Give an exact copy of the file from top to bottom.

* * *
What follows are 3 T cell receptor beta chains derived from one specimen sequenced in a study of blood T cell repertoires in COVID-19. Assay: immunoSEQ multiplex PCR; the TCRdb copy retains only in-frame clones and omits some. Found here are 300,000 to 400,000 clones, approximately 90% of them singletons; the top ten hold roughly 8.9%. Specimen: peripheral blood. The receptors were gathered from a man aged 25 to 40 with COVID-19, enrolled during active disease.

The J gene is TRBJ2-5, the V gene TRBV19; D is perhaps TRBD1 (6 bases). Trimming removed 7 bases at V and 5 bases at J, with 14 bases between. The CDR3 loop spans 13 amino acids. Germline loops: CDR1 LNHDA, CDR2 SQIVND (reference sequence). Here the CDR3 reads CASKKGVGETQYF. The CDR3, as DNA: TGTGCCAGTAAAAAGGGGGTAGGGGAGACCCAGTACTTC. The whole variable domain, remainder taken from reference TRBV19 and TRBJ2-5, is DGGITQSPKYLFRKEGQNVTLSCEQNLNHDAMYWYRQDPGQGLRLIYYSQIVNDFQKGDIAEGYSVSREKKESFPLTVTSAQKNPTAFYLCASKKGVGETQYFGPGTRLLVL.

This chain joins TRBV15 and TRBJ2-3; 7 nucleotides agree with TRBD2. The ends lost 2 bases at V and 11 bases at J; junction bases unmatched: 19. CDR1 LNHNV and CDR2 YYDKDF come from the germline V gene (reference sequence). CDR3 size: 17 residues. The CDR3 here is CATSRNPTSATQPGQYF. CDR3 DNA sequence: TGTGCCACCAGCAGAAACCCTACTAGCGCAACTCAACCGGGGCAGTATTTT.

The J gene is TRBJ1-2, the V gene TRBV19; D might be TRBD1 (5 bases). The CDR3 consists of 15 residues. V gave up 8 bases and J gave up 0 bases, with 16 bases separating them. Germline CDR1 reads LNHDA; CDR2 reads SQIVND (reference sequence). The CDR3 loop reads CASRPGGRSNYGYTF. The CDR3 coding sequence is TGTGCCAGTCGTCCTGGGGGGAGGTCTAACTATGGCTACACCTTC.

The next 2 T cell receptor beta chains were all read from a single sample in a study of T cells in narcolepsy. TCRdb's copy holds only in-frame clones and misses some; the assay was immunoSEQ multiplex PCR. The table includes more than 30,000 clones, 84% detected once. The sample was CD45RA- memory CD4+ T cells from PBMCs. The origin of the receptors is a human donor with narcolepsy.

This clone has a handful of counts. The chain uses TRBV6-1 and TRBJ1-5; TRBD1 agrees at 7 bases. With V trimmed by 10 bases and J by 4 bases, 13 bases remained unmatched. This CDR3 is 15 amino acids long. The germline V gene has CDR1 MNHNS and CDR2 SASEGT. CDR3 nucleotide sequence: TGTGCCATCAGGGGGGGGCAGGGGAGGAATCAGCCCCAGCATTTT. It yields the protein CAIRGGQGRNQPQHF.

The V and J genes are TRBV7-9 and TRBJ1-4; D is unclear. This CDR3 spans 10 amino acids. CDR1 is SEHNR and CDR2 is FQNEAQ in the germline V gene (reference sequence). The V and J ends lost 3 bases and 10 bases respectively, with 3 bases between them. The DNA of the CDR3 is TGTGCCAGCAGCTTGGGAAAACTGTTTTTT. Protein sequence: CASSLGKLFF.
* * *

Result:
What follows are 3 T cell receptor beta chains derived from one specimen sequenced in a study of blood T cell repertoires in COVID-19. Assay: immunoSEQ multiplex PCR; the TCRdb copy retains only in-frame clones and omits some. Found here are 300,000 to 400,000 clones, approximately 90% of them singletons; the top ten hold roughly 8.9%. Specimen: peripheral blood. The receptors were gathered from a man aged 25 to 40 with COVID-19, enrolled during active disease.

The J gene is TRBJ2-5, the V gene TRBV19; D is perhaps TRBD1 (6 bases). Trimming removed 7 bases at V and 5 bases at J, with 14 bases between. The CDR3 loop spans 13 amino acids. Germline loops: CDR1 LNHDA, CDR2 SQIVND (reference sequence). Here the CDR3 reads CASKKGVGETQYF. The CDR3, as DNA: TGTGCCAGTAAAAAGGGGGTAGGGGAGACCCAGTACTTC. The whole variable domain, remainder taken from reference TRBV19 and TRBJ2-5, is DGGITQSPKYLFRKEGQNVTLSCEQNLNHDAMYWYRQDPGQGLRLIYYSQIVNDFQKGDIAEGYSVSREKKESFPLTVTSAQKNPTAFYLCASKKGVGETQYFGPGTRLLVL.

This chain joins TRBV15 and TRBJ2-3; 7 nucleotides agree with TRBD2. The ends lost 2 bases at V and 11 bases at J; junction bases unmatched: 19. CDR1 LNHNV and CDR2 YYDKDF come from the germline V gene (reference sequence). CDR3 size: 17 residues. The CDR3 here is CATSRNPTSATQPGQYF. CDR3 DNA sequence: TGTGCCACCAGCAGAAACCCTACTAGCGCAACTCAACCGGGGCAGTATTTT.

The J gene is TRBJ1-2, the V gene TRBV19; D might be TRBD1 (5 bases). The CDR3 consists of 15 residues. V gave up 8 bases and J gave up 0 bases, with 16 bases separating them. Germline CDR1 reads LNHDA; CDR2 reads SQIVND (reference sequence). The CDR3 loop reads CASRPGGRSNYGYTF. The CDR3 coding sequence is TGTGCCAGTCGTCCTGGGGGGAGGTCTAACTATGGCTACACCTTC.

The next 2 T cell receptor beta chains were all read from a single sample in a study of T cells in narcolepsy. TCRdb's copy holds only in-frame clones and misses some; the assay was immunoSEQ multiplex PCR. The table includes more than 30,000 clones, 84% detected once. The sample was CD45RA- memory CD4+ T cells from PBMCs. The origin of the receptors is a human donor with narcolepsy.

This clone has a handful of counts. The chain uses TRBV6-1 and TRBJ1-5; TRBD1 agrees at 7 bases. With V trimmed by 10 bases and J by 4 bases, 13 bases remained unmatched. This CDR3 is 15 amino acids long. The germline V gene has CDR1 MNHNS and CDR2 SASEGT. CDR3 nucleotide sequence: TGTGCCATCAGGGGGGGGCAGGGGAGGAATCAGCCCCAGCATTTT. It yields the protein CAIRGGQGRNQPQHF.

The V and J genes are TRBV7-9 and TRBJ1-4; D is unclear. This CDR3 spans 10 amino acids. CDR1 is SEHNR and CDR2 is FQNEAQ in the germline V gene (reference sequence). The V and J ends lost 3 bases and 10 bases respectively, with 3 bases between them. The DNA of the CDR3 is TGTGCCAGCAGCTTGGGAAAACTGTTTTTT. Protein sequence: CASSLGKLFF.